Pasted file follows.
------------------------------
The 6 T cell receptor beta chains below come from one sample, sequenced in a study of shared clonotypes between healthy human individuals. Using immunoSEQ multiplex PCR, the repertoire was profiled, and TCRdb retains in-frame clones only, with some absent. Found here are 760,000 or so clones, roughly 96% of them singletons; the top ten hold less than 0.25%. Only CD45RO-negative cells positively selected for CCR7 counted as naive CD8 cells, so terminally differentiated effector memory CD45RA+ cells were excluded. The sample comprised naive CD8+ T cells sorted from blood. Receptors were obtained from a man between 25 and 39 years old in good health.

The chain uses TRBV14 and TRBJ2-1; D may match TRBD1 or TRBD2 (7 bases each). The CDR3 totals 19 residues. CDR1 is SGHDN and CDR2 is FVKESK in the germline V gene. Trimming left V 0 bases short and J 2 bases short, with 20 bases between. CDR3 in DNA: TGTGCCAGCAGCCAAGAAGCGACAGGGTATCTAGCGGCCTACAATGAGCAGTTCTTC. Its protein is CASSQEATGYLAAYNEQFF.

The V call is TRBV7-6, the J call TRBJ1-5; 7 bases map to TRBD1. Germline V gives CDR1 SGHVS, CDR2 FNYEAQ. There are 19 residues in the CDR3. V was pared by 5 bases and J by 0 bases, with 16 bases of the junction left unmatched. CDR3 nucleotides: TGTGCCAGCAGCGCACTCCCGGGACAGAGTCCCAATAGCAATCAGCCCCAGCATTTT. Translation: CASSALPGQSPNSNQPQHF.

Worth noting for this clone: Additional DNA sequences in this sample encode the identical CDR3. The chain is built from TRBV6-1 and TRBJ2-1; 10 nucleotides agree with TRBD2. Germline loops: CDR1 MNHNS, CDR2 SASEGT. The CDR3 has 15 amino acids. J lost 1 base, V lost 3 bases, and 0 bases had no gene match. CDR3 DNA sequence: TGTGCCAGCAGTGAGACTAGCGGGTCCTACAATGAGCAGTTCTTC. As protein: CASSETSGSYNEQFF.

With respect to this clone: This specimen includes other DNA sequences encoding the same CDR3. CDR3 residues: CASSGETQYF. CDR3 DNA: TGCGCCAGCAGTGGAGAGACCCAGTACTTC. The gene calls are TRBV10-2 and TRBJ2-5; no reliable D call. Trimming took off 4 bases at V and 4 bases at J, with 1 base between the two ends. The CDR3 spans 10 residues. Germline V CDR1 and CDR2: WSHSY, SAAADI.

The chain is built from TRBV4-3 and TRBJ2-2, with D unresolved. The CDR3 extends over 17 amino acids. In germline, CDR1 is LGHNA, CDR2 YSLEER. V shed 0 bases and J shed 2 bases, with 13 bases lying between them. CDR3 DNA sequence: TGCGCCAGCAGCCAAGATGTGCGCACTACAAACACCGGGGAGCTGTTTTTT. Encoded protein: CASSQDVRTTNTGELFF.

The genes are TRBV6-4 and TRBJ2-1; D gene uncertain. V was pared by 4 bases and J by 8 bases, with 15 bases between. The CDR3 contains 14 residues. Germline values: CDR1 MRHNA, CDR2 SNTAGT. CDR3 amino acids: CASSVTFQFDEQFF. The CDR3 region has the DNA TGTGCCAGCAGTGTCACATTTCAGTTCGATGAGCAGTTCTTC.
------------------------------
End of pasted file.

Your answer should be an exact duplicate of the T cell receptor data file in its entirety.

The 6 T cell receptor beta chains below come from one sample, sequenced in a study of shared clonotypes between healthy human individuals. Using immunoSEQ multiplex PCR, the repertoire was profiled, and TCRdb retains in-frame clones only, with some absent. Found here are 760,000 or so clones, roughly 96% of them singletons; the top ten hold less than 0.25%. Only CD45RO-negative cells positively selected for CCR7 counted as naive CD8 cells, so terminally differentiated effector memory CD45RA+ cells were excluded. The sample comprised naive CD8+ T cells sorted from blood. Receptors were obtained from a man between 25 and 39 years old in good health.

The chain uses TRBV14 and TRBJ2-1; D may match TRBD1 or TRBD2 (7 bases each). The CDR3 totals 19 residues. CDR1 is SGHDN and CDR2 is FVKESK in the germline V gene. Trimming left V 0 bases short and J 2 bases short, with 20 bases between. CDR3 in DNA: TGTGCCAGCAGCCAAGAAGCGACAGGGTATCTAGCGGCCTACAATGAGCAGTTCTTC. Its protein is CASSQEATGYLAAYNEQFF.

The V call is TRBV7-6, the J call TRBJ1-5; 7 bases map to TRBD1. Germline V gives CDR1 SGHVS, CDR2 FNYEAQ. There are 19 residues in the CDR3. V was pared by 5 bases and J by 0 bases, with 16 bases of the junction left unmatched. CDR3 nucleotides: TGTGCCAGCAGCGCACTCCCGGGACAGAGTCCCAATAGCAATCAGCCCCAGCATTTT. Translation: CASSALPGQSPNSNQPQHF.

Worth noting for this clone: Additional DNA sequences in this sample encode the identical CDR3. The chain is built from TRBV6-1 and TRBJ2-1; 10 nucleotides agree with TRBD2. Germline loops: CDR1 MNHNS, CDR2 SASEGT. The CDR3 has 15 amino acids. J lost 1 base, V lost 3 bases, and 0 bases had no gene match. CDR3 DNA sequence: TGTGCCAGCAGTGAGACTAGCGGGTCCTACAATGAGCAGTTCTTC. As protein: CASSETSGSYNEQFF.

With respect to this clone: This specimen includes other DNA sequences encoding the same CDR3. CDR3 residues: CASSGETQYF. CDR3 DNA: TGCGCCAGCAGTGGAGAGACCCAGTACTTC. The gene calls are TRBV10-2 and TRBJ2-5; no reliable D call. Trimming took off 4 bases at V and 4 bases at J, with 1 base between the two ends. The CDR3 spans 10 residues. Germline V CDR1 and CDR2: WSHSY, SAAADI.

The chain is built from TRBV4-3 and TRBJ2-2, with D unresolved. The CDR3 extends over 17 amino acids. In germline, CDR1 is LGHNA, CDR2 YSLEER. V shed 0 bases and J shed 2 bases, with 13 bases lying between them. CDR3 DNA sequence: TGCGCCAGCAGCCAAGATGTGCGCACTACAAACACCGGGGAGCTGTTTTTT. Encoded protein: CASSQDVRTTNTGELFF.

The genes are TRBV6-4 and TRBJ2-1; D gene uncertain. V was pared by 4 bases and J by 8 bases, with 15 bases between. The CDR3 contains 14 residues. Germline values: CDR1 MRHNA, CDR2 SNTAGT. CDR3 amino acids: CASSVTFQFDEQFF. The CDR3 region has the DNA TGTGCCAGCAGTGTCACATTTCAGTTCGATGAGCAGTTCTTC.